There’s no editing on my street pics. As I've just said, I don’t need to because I use Hipstamatic just for that reason. The only thing I do is to crop the frame, which is something I don’t like, and maybe correct some lines, if the pic is not straight. Nothing else, nothing more.
I enjoyed watching the tutorials on your website - do you plan to do more? (Great explanation of FrontView which I also use as my preferred perspective correcting app)
LR: Did you? After posting the tutorials I was told by people that they were too long! At that time, I was not aware videos on internet should not last longer than five minutes, otherwise people will easily get tired of watching them... I’d love to film more tutorials and post them in my blog, but I’m currently short of time. Anyway, it’s an idea I have in my mind. Thanks for sharing one of them with your readers, Geri!
Have you ever sold or exhibited your work? If not, any plans for the future?
LR: I have already held five individual exhibitions of my work. Never at art galleries (I’m afraid mobile photography doesn't interest galleries in Spain yet), but on the walls on a very nice pub in the same street I live on. Some of them have been very successful. And yes, I have sold some pictures. And I have really nice stories behind those sales, like a German woman who was passing by, saw the pics from the outside and decided to buy two the same day she was returning to Germany. Or that I have three pics in the house of a famous interior designer in L.A... Anyway, I must say that I don’t hold exhibitions to earn money (In fact, what I earn is to pay the printings, frames and stuff for the opening day), but to share and let people know my work, especially on social networks. And one more reason, a pic printed on paper is always much more beautiful than on the screen of a computer or mobile device. I’m always touched when I see for the first time my pics printed on paper, even though I know them by heart.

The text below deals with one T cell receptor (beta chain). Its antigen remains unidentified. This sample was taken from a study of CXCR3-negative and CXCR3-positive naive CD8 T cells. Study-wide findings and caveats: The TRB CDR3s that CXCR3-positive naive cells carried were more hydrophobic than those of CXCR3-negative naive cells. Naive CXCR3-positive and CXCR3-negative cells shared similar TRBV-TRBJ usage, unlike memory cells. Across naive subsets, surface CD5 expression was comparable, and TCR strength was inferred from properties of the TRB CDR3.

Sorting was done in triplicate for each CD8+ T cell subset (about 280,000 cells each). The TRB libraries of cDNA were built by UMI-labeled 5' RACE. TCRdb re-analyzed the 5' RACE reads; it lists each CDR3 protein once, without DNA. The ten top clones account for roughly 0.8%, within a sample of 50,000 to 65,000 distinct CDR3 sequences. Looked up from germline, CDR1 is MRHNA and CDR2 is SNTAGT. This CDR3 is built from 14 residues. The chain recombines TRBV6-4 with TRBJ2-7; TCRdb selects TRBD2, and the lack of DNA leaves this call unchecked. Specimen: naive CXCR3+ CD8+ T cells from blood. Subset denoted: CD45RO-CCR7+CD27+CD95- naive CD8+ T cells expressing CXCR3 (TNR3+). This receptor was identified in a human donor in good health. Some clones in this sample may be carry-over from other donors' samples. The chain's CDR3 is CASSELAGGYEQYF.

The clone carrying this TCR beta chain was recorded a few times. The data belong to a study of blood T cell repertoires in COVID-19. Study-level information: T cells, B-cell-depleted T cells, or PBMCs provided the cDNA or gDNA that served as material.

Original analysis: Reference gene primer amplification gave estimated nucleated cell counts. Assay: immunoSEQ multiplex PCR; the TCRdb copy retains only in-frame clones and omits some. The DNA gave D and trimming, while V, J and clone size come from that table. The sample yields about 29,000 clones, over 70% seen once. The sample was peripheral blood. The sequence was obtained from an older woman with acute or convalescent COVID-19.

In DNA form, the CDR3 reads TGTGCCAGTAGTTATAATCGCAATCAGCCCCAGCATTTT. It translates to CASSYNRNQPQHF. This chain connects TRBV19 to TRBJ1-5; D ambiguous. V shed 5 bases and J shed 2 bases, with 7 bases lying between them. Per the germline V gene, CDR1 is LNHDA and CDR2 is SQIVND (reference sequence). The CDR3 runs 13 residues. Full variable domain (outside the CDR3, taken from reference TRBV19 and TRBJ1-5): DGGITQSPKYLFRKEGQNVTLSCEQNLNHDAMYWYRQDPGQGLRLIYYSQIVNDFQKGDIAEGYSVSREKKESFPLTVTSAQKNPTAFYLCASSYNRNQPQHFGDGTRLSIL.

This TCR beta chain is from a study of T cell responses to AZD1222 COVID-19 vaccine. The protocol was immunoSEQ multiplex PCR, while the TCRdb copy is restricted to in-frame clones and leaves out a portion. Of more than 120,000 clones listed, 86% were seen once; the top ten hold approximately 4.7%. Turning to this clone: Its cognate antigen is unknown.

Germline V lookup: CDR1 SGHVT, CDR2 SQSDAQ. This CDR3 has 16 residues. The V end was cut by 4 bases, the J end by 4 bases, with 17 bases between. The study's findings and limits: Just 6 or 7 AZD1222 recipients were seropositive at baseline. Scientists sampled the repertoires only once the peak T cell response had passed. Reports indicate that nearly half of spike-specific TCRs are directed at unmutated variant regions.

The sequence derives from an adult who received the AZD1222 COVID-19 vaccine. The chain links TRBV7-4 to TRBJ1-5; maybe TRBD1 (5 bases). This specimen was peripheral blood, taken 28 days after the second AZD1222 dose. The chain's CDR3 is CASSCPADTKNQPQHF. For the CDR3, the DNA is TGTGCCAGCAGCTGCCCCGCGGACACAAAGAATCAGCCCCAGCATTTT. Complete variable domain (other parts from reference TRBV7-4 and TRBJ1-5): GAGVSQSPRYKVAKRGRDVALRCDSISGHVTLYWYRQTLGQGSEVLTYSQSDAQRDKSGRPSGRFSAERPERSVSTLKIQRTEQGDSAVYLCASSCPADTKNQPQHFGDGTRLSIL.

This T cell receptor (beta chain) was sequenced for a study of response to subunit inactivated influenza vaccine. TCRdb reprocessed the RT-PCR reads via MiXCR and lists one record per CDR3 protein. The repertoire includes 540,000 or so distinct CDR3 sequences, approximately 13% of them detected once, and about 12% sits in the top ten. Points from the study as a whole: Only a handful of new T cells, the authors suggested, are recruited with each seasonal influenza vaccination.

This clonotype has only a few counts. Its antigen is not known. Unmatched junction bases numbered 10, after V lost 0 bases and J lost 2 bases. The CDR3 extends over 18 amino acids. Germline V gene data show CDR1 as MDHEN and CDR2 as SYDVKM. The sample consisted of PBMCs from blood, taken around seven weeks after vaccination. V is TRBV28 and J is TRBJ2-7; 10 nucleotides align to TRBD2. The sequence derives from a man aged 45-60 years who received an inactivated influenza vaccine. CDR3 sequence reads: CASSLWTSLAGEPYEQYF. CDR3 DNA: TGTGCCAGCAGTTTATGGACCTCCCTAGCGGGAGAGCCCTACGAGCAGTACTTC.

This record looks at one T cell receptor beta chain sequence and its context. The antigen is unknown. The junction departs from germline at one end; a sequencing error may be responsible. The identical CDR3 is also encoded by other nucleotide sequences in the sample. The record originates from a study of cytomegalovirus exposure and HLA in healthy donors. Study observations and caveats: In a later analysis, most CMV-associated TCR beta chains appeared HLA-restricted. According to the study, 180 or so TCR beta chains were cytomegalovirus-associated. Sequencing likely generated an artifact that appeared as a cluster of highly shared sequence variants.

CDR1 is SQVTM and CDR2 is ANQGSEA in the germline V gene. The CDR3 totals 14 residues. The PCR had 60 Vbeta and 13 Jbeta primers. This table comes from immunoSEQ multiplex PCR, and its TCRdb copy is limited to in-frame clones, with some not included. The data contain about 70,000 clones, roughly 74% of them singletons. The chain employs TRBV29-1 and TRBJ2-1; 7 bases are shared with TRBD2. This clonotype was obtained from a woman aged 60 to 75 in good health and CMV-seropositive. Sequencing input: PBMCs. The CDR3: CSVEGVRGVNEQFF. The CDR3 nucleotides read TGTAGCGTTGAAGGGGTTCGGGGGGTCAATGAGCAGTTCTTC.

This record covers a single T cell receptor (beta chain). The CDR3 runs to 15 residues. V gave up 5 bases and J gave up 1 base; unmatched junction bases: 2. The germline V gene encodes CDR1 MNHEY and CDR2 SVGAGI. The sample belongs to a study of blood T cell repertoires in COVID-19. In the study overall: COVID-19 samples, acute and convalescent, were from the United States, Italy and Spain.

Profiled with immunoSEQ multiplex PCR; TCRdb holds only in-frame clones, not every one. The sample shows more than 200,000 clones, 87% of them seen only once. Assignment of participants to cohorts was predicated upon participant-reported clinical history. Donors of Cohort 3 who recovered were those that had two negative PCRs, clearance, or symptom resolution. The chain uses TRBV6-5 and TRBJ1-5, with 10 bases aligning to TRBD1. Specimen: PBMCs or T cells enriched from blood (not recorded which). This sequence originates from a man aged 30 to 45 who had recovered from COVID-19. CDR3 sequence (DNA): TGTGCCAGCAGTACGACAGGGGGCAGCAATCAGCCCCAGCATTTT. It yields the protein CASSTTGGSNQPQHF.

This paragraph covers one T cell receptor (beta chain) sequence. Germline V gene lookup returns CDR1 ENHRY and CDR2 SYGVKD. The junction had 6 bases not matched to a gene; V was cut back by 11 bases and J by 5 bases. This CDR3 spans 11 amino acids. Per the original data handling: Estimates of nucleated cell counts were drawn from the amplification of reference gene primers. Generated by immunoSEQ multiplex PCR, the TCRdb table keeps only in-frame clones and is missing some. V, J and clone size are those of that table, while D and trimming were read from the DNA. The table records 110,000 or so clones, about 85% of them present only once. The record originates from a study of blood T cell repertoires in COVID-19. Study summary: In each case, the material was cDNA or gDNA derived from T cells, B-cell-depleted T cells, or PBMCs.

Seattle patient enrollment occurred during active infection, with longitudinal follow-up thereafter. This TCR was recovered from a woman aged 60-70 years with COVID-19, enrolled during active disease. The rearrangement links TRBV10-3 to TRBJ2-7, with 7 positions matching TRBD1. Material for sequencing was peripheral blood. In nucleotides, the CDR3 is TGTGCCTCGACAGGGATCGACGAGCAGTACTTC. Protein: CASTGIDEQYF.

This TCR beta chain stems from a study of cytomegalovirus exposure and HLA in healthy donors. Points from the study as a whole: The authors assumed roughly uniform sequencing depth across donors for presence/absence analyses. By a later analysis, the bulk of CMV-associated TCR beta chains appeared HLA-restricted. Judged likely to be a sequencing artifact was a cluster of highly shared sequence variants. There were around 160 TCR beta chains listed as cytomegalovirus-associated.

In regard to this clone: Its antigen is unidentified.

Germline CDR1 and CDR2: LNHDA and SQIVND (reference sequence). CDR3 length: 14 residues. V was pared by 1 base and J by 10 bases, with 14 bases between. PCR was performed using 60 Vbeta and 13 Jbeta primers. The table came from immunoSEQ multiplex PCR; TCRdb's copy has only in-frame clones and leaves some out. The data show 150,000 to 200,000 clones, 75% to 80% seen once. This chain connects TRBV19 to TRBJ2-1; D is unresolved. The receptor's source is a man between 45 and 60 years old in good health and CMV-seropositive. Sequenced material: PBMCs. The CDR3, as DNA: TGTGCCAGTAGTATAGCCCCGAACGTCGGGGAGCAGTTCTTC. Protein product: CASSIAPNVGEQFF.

Do you have any advice to give aspiring mobile photographers?
LR: Yes, one: thanks to mobile photography I have learned to watch the world in a different way than I used to. I am now an observer, a voyeur, I pay attention to things I had never paid attention to before. Of course, one doesn’t need a mobile device to observe the world, but it is true that, in my case, it’s been thanks to my iPhone that I see things in a different way now.
So, I would encourage aspiring mobile photographers to have their mobile device always ready to shoot. You never know when a "possible" good photograph will show up, so be ready. Don’t be afraid to shoot. One learns from other people, so view as many good photographs as possible. The mobile device is a marvelous "thing" that has come to our lives in the last years. It is so handy, light and easy to use. Use it and shoot, shoot, shoot, that’s the only way to learn. And don’t be afraid to get hooked on mobile photography, it’s wonderful.
Is there anything else you'd like to add?
LR: Not much. Just something I’ve just said. Mobile photography has changed my life and the way I watch the world. I’m grateful for it.
Find Luis: Instagram / Instagram-Street / Website / Flickr